For what kind of food is a pet parent prepared to spend more than usual? The key to a new successful product may well be its resemblance to human food.

Premiumisation trends: alive and well

Premiumisation trends within global pet food are alive and well. After setting a new high in 2018, the industry topped itself again in 2019 with value sales growth reaching 6.5%. Emerging regions like Asia-Pacific, Eastern Europe and Latin America continued to post double-digit gains, while North America – the world's largest market – nearly matched the global figure with 5.8% growth. Even Western Europe, the slowest-growing region in 2019, recorded its strongest growth since 2015.

Impressive value growth continues despite modest volume increases. While pet population and shrinking dog sizes still limit potential volume growth, people's willingness to spend more money on premium food continues to expand. Pets are increasingly viewed as family members by owners who want quality food to keep their companion healthy, active and strong.

Premium frontiers: going for fresh

For decades, ingredients have been the primary battleground in premium food. Brands encourage shoppers to compare their ingredient list to competitors as a key point of differentiation. Ingredient-focused messages are seen in many advertising and marketing materials. While specific ingredient trends have changed over time – functional, high-meat, local, organic and sustainable traits are currently trending – this overarching focus on product formulation has not wavered.

As the industry moves into a new decade, there are signs that premium pet food may be on the precipice of a transformational shift. Owners are moving beyond ingredient lists to gauge the physical appearance of pet food. In many ways, the processing method used is becoming as important as the ingredients themselves.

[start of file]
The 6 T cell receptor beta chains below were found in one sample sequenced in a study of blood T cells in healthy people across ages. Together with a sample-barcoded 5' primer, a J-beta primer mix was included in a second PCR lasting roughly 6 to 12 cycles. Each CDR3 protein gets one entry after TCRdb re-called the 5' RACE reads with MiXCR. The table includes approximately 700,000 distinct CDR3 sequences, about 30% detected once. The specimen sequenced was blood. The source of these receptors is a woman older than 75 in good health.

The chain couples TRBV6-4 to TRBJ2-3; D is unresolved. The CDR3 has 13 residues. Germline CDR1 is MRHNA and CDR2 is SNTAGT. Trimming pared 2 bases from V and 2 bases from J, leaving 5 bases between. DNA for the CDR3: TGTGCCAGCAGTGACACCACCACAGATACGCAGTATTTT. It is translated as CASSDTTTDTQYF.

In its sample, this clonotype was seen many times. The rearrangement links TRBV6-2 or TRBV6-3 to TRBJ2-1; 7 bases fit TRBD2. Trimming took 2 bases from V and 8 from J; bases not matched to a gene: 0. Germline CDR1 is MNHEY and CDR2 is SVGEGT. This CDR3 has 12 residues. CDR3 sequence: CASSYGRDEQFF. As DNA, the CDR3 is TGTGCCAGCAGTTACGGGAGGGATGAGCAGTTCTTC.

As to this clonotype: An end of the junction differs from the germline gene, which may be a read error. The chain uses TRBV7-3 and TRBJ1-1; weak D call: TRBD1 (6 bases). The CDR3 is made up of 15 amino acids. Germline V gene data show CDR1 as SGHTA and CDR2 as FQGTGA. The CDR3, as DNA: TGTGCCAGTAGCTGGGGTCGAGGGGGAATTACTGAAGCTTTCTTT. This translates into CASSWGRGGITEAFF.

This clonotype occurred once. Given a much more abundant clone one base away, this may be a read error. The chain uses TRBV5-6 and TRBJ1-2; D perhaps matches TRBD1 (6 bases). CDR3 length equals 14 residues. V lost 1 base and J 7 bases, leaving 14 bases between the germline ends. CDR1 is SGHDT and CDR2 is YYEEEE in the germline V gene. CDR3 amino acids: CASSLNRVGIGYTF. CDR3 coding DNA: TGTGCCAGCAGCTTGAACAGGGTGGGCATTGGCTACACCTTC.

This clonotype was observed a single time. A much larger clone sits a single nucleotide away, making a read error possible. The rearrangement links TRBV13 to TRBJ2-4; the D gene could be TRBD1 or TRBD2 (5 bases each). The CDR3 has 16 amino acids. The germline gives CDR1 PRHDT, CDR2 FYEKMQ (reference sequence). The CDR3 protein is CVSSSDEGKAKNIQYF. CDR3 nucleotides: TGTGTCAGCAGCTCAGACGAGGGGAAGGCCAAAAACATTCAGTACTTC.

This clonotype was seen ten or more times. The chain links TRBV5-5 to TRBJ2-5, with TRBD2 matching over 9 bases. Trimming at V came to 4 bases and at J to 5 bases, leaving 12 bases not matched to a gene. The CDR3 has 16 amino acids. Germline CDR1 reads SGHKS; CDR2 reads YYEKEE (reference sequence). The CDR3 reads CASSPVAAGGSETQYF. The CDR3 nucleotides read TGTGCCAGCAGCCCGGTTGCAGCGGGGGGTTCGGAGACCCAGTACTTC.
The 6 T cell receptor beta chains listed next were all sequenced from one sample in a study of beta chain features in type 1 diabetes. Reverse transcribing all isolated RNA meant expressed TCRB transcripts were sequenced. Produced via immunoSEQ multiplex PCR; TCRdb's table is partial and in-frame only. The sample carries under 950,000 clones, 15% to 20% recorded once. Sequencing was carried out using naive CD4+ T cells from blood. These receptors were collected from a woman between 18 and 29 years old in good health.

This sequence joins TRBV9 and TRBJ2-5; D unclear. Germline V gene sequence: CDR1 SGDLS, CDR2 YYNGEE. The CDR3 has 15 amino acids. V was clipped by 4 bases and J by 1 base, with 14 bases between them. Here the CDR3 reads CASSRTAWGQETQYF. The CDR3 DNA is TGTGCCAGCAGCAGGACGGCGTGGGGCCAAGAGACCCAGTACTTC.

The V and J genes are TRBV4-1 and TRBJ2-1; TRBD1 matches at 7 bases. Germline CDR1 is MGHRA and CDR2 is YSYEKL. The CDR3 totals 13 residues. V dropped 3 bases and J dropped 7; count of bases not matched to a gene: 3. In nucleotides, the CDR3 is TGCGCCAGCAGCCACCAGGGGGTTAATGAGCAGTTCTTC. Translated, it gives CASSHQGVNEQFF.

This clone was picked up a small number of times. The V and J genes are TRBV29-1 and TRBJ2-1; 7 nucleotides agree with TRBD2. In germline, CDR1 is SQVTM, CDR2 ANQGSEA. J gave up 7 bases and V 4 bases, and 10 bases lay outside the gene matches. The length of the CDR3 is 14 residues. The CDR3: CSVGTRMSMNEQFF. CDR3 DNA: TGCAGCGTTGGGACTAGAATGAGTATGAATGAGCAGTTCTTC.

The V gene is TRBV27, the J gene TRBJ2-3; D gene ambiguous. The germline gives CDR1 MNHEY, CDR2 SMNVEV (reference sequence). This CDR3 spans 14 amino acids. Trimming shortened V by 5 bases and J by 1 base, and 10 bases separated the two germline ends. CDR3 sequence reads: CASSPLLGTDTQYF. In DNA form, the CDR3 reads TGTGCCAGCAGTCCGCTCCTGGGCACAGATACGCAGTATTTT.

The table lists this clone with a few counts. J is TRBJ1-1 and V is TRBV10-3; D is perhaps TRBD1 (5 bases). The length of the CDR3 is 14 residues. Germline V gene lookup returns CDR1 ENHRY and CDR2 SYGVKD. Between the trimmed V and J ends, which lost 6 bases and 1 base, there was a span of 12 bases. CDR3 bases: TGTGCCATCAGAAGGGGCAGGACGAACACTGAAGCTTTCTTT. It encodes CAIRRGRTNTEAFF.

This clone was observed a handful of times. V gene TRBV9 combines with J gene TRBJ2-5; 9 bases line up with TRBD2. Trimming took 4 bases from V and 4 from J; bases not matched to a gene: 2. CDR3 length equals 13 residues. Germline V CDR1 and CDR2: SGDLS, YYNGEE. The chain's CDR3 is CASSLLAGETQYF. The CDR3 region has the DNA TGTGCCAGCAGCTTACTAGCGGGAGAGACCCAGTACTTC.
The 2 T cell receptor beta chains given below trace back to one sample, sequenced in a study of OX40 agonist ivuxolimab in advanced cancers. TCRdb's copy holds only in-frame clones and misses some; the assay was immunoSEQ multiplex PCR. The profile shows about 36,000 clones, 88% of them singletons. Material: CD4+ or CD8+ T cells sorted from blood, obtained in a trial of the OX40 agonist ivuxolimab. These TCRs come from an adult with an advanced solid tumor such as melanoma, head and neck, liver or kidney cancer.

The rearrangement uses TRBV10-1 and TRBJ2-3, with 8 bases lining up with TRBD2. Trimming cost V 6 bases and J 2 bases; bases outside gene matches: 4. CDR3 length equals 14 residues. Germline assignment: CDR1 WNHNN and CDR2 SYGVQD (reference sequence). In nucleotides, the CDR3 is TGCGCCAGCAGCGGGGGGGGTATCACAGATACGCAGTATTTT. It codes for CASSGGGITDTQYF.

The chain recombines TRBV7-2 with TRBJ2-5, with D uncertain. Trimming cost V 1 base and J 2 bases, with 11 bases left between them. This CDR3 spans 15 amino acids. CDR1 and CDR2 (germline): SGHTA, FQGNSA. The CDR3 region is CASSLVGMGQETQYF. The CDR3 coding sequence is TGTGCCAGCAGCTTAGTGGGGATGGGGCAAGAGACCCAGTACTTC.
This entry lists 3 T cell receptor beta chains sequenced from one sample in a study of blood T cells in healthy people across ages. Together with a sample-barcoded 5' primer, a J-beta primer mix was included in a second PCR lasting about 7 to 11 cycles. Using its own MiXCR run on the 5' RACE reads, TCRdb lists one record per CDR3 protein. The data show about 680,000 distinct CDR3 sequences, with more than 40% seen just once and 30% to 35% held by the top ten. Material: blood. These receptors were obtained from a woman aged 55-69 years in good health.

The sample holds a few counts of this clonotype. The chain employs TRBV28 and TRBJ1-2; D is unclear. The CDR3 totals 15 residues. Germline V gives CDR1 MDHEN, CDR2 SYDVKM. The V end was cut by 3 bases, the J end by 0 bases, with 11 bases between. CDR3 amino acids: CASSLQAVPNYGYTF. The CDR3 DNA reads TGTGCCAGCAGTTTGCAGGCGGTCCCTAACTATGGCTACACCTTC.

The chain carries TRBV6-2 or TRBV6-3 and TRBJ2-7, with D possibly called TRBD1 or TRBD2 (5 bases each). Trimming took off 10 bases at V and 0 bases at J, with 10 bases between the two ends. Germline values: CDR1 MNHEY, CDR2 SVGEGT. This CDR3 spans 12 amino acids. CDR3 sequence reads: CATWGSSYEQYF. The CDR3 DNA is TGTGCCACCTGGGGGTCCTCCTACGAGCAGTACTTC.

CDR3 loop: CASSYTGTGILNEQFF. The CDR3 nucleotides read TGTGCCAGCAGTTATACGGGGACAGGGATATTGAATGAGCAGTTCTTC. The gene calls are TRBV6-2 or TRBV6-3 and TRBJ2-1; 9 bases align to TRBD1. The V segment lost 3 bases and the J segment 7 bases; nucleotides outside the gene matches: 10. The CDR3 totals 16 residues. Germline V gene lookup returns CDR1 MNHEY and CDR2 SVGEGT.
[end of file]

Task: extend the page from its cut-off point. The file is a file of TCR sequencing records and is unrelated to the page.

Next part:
This change is rooted in broader dietary shifts. Dried and processed food has generally fallen out of favour as consumers gravitate towards chilled or refrigerated offerings that maintain a 'fresh' or 'less processed' image. Across the supermarket – from dips and ready meals to breakfast cereals and snack bars – shoppers increasingly view shelf-stable categories in the centre of the store as more 'processed', with longer ingredient lists, than chilled products that reside alongside store perimeters with fresh produce, bakery and meat.

New formats driving growth

Dry food commands the lion's share of global pet food sales, comprising nearly 70% of the market in 2019. As consumers look for less processed food, however, the opportunity is ripe for new formats. Wet food has been one important innovator on this front. Brands are developing product forms that resemble human foods. These could be soups, stews or fillets and are shifting from traditional metal cans (associated with processed food) to pouches, plastic containers or trays that resemble human food packaging.

Biologically Appropriate Raw Foods (BARF) also continue to gain ground as minimally processed alternatives to dry kibble. These foods appeal to pet owners by mimicking the carnivorous diets that the ancestors of dogs and cats ate in the wild. Disruptive brands like Chunky Menu Natural (Colombia), Fanni's Barfshop (Hungary) and Barfbox (Thailand) continue to witness strong growth with freeze-dried or frozen offerings that sell at high price points.

Chilled/fresh pet food represents another major growth frontier with products that are 'gently cooked' and refrigerated to maintain freshness. These brands are preservative-free, claim to maintain the nutritional integrity of ingredients, and more closely resemble human food in appearance. Brands like FreshPet (US) and Billy + Margot (Australia) continue to expand their presence in refrigerators within retail outlets.

The explosion of direct-to-consumer brands in e-commerce has also driven tremendous growth for fresh pet food. Online-only brands like DogChef (Belgium), Lyka (Australia), The Farmer's Dog (US) and Butternut Box (UK) offer subscription-based delivery of fresh pet food to a customer's doorstep. Online business models also allow for customisation, with recipes designed for each animal's breed, age, activity level, allergies, et cetera.

Judging by appearances

The future of premium pet food will increasingly be defined by physical format. Regardless of ingredient claims, dry kibble faces threats from wet, frozen, freeze-dried, refri­ge­rated, fresh or chilled products that look like human food, claim to be less processed, and mirror the choices pet owners are making in their own diets.

By Jared Koerten - Pets International 

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